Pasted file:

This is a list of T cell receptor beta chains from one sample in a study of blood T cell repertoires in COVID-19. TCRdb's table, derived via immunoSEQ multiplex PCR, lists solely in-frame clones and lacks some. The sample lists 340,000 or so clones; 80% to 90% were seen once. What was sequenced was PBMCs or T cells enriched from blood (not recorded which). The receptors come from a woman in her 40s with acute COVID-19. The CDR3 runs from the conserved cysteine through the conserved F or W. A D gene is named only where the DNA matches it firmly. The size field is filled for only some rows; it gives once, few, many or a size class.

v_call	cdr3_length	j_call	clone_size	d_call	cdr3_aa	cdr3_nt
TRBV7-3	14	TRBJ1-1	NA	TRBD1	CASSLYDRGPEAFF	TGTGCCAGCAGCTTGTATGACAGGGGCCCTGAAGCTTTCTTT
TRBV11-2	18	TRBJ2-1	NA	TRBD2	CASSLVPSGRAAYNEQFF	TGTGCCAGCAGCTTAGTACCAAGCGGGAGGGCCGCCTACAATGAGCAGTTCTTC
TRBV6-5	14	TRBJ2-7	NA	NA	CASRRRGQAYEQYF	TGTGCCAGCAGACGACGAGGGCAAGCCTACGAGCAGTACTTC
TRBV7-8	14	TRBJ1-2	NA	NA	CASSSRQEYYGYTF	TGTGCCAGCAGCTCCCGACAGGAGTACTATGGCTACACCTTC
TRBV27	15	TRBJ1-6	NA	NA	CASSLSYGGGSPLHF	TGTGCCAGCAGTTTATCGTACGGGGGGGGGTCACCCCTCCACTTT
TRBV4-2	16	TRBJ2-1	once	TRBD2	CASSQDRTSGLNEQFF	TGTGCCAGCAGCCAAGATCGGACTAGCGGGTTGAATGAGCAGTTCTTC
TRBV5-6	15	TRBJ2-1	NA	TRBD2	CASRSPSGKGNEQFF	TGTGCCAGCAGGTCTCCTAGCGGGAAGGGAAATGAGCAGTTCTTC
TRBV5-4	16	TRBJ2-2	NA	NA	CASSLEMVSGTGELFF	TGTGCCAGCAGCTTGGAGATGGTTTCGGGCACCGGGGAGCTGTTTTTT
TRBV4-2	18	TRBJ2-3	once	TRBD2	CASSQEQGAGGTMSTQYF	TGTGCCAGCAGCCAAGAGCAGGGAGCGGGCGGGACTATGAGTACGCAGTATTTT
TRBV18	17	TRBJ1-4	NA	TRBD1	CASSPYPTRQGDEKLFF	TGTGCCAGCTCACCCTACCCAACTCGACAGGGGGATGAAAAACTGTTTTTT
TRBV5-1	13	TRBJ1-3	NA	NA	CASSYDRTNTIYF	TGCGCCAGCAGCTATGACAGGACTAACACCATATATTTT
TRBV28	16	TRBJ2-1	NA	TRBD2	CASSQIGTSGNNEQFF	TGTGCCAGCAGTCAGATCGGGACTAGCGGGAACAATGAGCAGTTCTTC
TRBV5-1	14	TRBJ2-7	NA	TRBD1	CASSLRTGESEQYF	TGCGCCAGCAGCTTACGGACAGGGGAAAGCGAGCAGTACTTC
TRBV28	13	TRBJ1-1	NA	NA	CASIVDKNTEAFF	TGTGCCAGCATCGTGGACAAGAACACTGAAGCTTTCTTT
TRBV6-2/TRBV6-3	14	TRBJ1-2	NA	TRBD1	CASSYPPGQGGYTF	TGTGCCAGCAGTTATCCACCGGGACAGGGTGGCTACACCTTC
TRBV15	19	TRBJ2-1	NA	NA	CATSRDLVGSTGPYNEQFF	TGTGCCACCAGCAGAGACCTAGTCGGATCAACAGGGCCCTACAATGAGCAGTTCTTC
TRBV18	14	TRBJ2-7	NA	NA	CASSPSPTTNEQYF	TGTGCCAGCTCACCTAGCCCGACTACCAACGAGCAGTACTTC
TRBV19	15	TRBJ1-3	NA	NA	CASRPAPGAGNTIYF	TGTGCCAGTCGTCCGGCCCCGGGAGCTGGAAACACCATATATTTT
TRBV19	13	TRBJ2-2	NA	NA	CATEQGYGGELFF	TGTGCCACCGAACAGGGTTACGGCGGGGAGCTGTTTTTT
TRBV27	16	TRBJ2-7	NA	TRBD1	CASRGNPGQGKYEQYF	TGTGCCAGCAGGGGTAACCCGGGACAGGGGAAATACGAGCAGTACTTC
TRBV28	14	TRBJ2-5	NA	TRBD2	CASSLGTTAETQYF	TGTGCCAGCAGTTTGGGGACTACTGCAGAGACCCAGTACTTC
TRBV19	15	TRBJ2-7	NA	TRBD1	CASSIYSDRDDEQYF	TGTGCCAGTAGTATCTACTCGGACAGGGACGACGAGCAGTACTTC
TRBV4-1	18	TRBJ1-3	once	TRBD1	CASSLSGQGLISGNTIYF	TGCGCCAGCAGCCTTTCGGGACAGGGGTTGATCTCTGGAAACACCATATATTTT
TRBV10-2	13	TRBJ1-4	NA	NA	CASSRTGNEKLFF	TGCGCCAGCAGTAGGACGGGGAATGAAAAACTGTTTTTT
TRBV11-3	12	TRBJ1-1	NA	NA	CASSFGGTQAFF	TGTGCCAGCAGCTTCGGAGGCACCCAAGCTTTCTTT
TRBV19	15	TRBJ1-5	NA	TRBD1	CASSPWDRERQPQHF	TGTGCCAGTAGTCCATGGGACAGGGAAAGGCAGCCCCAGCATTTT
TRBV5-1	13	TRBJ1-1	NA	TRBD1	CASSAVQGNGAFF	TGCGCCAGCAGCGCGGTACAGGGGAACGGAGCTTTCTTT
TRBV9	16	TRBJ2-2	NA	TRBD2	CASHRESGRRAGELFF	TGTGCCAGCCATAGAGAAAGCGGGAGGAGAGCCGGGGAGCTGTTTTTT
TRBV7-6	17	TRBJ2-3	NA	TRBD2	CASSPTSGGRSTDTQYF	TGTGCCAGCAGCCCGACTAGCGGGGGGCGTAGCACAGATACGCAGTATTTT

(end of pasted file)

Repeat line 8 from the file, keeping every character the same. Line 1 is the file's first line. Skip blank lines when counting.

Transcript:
TRBV4-2	16	TRBJ2-1	once	TRBD2	CASSQDRTSGLNEQFF	TGTGCCAGCAGCCAAGATCGGACTAGCGGGTTGAATGAGCAGTTCTTC